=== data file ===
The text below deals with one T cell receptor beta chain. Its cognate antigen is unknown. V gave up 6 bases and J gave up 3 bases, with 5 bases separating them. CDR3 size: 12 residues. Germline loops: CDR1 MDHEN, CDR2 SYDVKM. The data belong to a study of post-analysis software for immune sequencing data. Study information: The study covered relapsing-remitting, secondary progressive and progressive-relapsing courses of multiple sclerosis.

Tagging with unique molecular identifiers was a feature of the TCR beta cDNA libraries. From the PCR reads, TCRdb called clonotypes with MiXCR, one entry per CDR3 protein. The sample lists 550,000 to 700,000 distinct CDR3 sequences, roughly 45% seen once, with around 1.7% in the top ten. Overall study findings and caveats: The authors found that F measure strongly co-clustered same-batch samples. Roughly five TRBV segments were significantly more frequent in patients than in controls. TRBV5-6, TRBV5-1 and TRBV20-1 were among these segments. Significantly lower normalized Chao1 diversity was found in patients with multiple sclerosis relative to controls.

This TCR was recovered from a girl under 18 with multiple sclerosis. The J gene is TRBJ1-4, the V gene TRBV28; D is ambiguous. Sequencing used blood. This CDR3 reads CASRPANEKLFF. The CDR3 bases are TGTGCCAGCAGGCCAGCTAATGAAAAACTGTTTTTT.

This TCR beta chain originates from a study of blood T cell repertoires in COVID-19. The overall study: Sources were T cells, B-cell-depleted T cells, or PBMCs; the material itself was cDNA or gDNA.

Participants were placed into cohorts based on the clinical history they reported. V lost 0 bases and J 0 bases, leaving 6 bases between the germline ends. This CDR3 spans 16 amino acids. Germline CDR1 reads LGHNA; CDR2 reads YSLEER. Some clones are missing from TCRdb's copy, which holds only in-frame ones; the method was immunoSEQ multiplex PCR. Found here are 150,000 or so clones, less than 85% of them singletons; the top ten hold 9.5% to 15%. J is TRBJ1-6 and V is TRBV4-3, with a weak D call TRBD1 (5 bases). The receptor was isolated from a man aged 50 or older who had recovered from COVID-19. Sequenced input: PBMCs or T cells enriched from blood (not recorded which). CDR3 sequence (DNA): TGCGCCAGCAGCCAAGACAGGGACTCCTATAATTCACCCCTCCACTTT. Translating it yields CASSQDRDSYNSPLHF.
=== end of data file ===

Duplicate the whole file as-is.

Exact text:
The text below deals with one T cell receptor beta chain. Its cognate antigen is unknown. V gave up 6 bases and J gave up 3 bases, with 5 bases separating them. CDR3 size: 12 residues. Germline loops: CDR1 MDHEN, CDR2 SYDVKM. The data belong to a study of post-analysis software for immune sequencing data. Study information: The study covered relapsing-remitting, secondary progressive and progressive-relapsing courses of multiple sclerosis.

Tagging with unique molecular identifiers was a feature of the TCR beta cDNA libraries. From the PCR reads, TCRdb called clonotypes with MiXCR, one entry per CDR3 protein. The sample lists 550,000 to 700,000 distinct CDR3 sequences, roughly 45% seen once, with around 1.7% in the top ten. Overall study findings and caveats: The authors found that F measure strongly co-clustered same-batch samples. Roughly five TRBV segments were significantly more frequent in patients than in controls. TRBV5-6, TRBV5-1 and TRBV20-1 were among these segments. Significantly lower normalized Chao1 diversity was found in patients with multiple sclerosis relative to controls.

This TCR was recovered from a girl under 18 with multiple sclerosis. The J gene is TRBJ1-4, the V gene TRBV28; D is ambiguous. Sequencing used blood. This CDR3 reads CASRPANEKLFF. The CDR3 bases are TGTGCCAGCAGGCCAGCTAATGAAAAACTGTTTTTT.

This TCR beta chain originates from a study of blood T cell repertoires in COVID-19. The overall study: Sources were T cells, B-cell-depleted T cells, or PBMCs; the material itself was cDNA or gDNA.

Participants were placed into cohorts based on the clinical history they reported. V lost 0 bases and J 0 bases, leaving 6 bases between the germline ends. This CDR3 spans 16 amino acids. Germline CDR1 reads LGHNA; CDR2 reads YSLEER. Some clones are missing from TCRdb's copy, which holds only in-frame ones; the method was immunoSEQ multiplex PCR. Found here are 150,000 or so clones, less than 85% of them singletons; the top ten hold 9.5% to 15%. J is TRBJ1-6 and V is TRBV4-3, with a weak D call TRBD1 (5 bases). The receptor was isolated from a man aged 50 or older who had recovered from COVID-19. Sequenced input: PBMCs or T cells enriched from blood (not recorded which). CDR3 sequence (DNA): TGCGCCAGCAGCCAAGACAGGGACTCCTATAATTCACCCCTCCACTTT. Translating it yields CASSQDRDSYNSPLHF.